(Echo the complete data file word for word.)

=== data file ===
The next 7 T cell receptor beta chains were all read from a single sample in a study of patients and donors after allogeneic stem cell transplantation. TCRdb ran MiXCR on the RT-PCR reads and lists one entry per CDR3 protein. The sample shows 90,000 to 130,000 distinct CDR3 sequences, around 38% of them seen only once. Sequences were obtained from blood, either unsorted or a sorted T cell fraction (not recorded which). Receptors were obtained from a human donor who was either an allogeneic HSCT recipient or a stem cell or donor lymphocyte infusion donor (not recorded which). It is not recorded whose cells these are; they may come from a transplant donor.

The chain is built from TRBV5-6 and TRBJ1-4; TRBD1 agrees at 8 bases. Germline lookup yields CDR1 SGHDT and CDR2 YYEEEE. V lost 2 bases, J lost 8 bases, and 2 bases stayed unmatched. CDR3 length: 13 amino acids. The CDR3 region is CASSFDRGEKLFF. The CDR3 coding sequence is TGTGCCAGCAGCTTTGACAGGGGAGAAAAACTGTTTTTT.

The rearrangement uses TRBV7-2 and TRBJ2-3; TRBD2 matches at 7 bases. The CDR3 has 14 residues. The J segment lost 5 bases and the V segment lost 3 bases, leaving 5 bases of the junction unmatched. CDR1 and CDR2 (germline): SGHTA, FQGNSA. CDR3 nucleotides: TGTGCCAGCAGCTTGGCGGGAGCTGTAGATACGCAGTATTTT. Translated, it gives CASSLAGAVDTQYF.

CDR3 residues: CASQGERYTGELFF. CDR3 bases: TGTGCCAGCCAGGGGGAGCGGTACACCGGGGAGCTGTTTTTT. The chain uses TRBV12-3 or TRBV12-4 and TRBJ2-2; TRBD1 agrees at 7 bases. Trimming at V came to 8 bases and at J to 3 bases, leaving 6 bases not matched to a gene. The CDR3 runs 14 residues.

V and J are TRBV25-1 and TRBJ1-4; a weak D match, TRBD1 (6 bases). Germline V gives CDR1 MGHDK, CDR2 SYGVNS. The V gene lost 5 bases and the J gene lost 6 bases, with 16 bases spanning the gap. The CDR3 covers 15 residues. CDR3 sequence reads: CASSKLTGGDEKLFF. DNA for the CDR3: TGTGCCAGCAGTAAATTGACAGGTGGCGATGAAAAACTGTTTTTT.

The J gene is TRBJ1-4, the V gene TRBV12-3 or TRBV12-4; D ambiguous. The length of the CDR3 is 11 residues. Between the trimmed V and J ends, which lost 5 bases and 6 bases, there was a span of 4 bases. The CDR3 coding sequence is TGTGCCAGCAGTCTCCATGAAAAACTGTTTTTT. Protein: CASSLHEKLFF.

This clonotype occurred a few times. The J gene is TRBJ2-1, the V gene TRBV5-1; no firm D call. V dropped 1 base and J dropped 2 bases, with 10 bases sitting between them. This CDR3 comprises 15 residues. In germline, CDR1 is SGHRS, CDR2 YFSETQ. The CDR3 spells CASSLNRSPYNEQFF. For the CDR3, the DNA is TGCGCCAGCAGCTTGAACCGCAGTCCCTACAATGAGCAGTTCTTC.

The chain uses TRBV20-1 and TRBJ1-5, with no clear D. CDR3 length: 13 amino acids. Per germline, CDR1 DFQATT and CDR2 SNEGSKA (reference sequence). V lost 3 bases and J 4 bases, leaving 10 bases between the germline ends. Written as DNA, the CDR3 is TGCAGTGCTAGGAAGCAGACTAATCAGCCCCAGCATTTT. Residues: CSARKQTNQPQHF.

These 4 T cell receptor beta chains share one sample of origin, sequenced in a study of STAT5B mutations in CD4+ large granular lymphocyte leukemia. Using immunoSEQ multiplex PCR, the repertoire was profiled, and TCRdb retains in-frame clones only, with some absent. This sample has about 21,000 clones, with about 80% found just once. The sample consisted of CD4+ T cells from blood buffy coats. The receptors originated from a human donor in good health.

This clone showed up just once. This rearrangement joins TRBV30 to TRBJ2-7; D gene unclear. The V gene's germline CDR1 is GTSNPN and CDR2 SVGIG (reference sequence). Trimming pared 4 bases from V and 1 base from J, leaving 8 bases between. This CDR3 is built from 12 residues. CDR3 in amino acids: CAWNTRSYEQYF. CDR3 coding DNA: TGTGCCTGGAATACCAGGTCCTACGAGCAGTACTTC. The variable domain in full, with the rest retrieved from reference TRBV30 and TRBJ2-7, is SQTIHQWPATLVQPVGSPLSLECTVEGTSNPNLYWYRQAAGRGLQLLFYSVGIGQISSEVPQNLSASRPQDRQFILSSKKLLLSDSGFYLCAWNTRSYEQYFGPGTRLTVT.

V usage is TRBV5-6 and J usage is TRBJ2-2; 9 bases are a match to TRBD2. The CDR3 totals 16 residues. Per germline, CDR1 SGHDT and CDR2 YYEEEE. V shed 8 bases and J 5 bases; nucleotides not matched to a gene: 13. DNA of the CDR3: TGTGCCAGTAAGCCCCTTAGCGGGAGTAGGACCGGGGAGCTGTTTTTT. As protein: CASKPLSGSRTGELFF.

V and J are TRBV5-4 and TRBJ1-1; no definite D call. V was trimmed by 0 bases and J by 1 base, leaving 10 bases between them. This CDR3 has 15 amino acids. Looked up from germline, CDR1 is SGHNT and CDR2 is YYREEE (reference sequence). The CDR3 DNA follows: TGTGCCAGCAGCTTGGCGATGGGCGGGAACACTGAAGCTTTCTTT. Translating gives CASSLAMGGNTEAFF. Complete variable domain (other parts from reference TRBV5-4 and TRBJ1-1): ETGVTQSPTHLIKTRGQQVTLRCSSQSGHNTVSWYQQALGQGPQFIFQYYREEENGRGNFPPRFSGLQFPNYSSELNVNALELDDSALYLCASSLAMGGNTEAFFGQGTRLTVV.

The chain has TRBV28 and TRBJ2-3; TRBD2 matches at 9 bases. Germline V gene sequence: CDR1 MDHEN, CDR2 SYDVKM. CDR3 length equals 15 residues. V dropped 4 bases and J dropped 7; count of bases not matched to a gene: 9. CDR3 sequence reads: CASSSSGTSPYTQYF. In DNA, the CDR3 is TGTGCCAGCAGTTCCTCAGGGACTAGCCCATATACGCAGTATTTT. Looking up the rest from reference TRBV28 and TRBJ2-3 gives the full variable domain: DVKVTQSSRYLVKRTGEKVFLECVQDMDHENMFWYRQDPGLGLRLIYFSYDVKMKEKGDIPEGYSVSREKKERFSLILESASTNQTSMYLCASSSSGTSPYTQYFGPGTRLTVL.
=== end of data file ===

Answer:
The next 7 T cell receptor beta chains were all read from a single sample in a study of patients and donors after allogeneic stem cell transplantation. TCRdb ran MiXCR on the RT-PCR reads and lists one entry per CDR3 protein. The sample shows 90,000 to 130,000 distinct CDR3 sequences, around 38% of them seen only once. Sequences were obtained from blood, either unsorted or a sorted T cell fraction (not recorded which). Receptors were obtained from a human donor who was either an allogeneic HSCT recipient or a stem cell or donor lymphocyte infusion donor (not recorded which). It is not recorded whose cells these are; they may come from a transplant donor.

The chain is built from TRBV5-6 and TRBJ1-4; TRBD1 agrees at 8 bases. Germline lookup yields CDR1 SGHDT and CDR2 YYEEEE. V lost 2 bases, J lost 8 bases, and 2 bases stayed unmatched. CDR3 length: 13 amino acids. The CDR3 region is CASSFDRGEKLFF. The CDR3 coding sequence is TGTGCCAGCAGCTTTGACAGGGGAGAAAAACTGTTTTTT.

The rearrangement uses TRBV7-2 and TRBJ2-3; TRBD2 matches at 7 bases. The CDR3 has 14 residues. The J segment lost 5 bases and the V segment lost 3 bases, leaving 5 bases of the junction unmatched. CDR1 and CDR2 (germline): SGHTA, FQGNSA. CDR3 nucleotides: TGTGCCAGCAGCTTGGCGGGAGCTGTAGATACGCAGTATTTT. Translated, it gives CASSLAGAVDTQYF.

CDR3 residues: CASQGERYTGELFF. CDR3 bases: TGTGCCAGCCAGGGGGAGCGGTACACCGGGGAGCTGTTTTTT. The chain uses TRBV12-3 or TRBV12-4 and TRBJ2-2; TRBD1 agrees at 7 bases. Trimming at V came to 8 bases and at J to 3 bases, leaving 6 bases not matched to a gene. The CDR3 runs 14 residues.

V and J are TRBV25-1 and TRBJ1-4; a weak D match, TRBD1 (6 bases). Germline V gives CDR1 MGHDK, CDR2 SYGVNS. The V gene lost 5 bases and the J gene lost 6 bases, with 16 bases spanning the gap. The CDR3 covers 15 residues. CDR3 sequence reads: CASSKLTGGDEKLFF. DNA for the CDR3: TGTGCCAGCAGTAAATTGACAGGTGGCGATGAAAAACTGTTTTTT.

The J gene is TRBJ1-4, the V gene TRBV12-3 or TRBV12-4; D ambiguous. The length of the CDR3 is 11 residues. Between the trimmed V and J ends, which lost 5 bases and 6 bases, there was a span of 4 bases. The CDR3 coding sequence is TGTGCCAGCAGTCTCCATGAAAAACTGTTTTTT. Protein: CASSLHEKLFF.

This clonotype occurred a few times. The J gene is TRBJ2-1, the V gene TRBV5-1; no firm D call. V dropped 1 base and J dropped 2 bases, with 10 bases sitting between them. This CDR3 comprises 15 residues. In germline, CDR1 is SGHRS, CDR2 YFSETQ. The CDR3 spells CASSLNRSPYNEQFF. For the CDR3, the DNA is TGCGCCAGCAGCTTGAACCGCAGTCCCTACAATGAGCAGTTCTTC.

The chain uses TRBV20-1 and TRBJ1-5, with no clear D. CDR3 length: 13 amino acids. Per germline, CDR1 DFQATT and CDR2 SNEGSKA (reference sequence). V lost 3 bases and J 4 bases, leaving 10 bases between the germline ends. Written as DNA, the CDR3 is TGCAGTGCTAGGAAGCAGACTAATCAGCCCCAGCATTTT. Residues: CSARKQTNQPQHF.

These 4 T cell receptor beta chains share one sample of origin, sequenced in a study of STAT5B mutations in CD4+ large granular lymphocyte leukemia. Using immunoSEQ multiplex PCR, the repertoire was profiled, and TCRdb retains in-frame clones only, with some absent. This sample has about 21,000 clones, with about 80% found just once. The sample consisted of CD4+ T cells from blood buffy coats. The receptors originated from a human donor in good health.

This clone showed up just once. This rearrangement joins TRBV30 to TRBJ2-7; D gene unclear. The V gene's germline CDR1 is GTSNPN and CDR2 SVGIG (reference sequence). Trimming pared 4 bases from V and 1 base from J, leaving 8 bases between. This CDR3 is built from 12 residues. CDR3 in amino acids: CAWNTRSYEQYF. CDR3 coding DNA: TGTGCCTGGAATACCAGGTCCTACGAGCAGTACTTC. The variable domain in full, with the rest retrieved from reference TRBV30 and TRBJ2-7, is SQTIHQWPATLVQPVGSPLSLECTVEGTSNPNLYWYRQAAGRGLQLLFYSVGIGQISSEVPQNLSASRPQDRQFILSSKKLLLSDSGFYLCAWNTRSYEQYFGPGTRLTVT.

V usage is TRBV5-6 and J usage is TRBJ2-2; 9 bases are a match to TRBD2. The CDR3 totals 16 residues. Per germline, CDR1 SGHDT and CDR2 YYEEEE. V shed 8 bases and J 5 bases; nucleotides not matched to a gene: 13. DNA of the CDR3: TGTGCCAGTAAGCCCCTTAGCGGGAGTAGGACCGGGGAGCTGTTTTTT. As protein: CASKPLSGSRTGELFF.

V and J are TRBV5-4 and TRBJ1-1; no definite D call. V was trimmed by 0 bases and J by 1 base, leaving 10 bases between them. This CDR3 has 15 amino acids. Looked up from germline, CDR1 is SGHNT and CDR2 is YYREEE (reference sequence). The CDR3 DNA follows: TGTGCCAGCAGCTTGGCGATGGGCGGGAACACTGAAGCTTTCTTT. Translating gives CASSLAMGGNTEAFF. Complete variable domain (other parts from reference TRBV5-4 and TRBJ1-1): ETGVTQSPTHLIKTRGQQVTLRCSSQSGHNTVSWYQQALGQGPQFIFQYYREEENGRGNFPPRFSGLQFPNYSSELNVNALELDDSALYLCASSLAMGGNTEAFFGQGTRLTVV.

The chain has TRBV28 and TRBJ2-3; TRBD2 matches at 9 bases. Germline V gene sequence: CDR1 MDHEN, CDR2 SYDVKM. CDR3 length equals 15 residues. V dropped 4 bases and J dropped 7; count of bases not matched to a gene: 9. CDR3 sequence reads: CASSSSGTSPYTQYF. In DNA, the CDR3 is TGTGCCAGCAGTTCCTCAGGGACTAGCCCATATACGCAGTATTTT. Looking up the rest from reference TRBV28 and TRBJ2-3 gives the full variable domain: DVKVTQSSRYLVKRTGEKVFLECVQDMDHENMFWYRQDPGLGLRLIYFSYDVKMKEKGDIPEGYSVSREKKERFSLILESASTNQTSMYLCASSSSGTSPYTQYFGPGTRLTVL.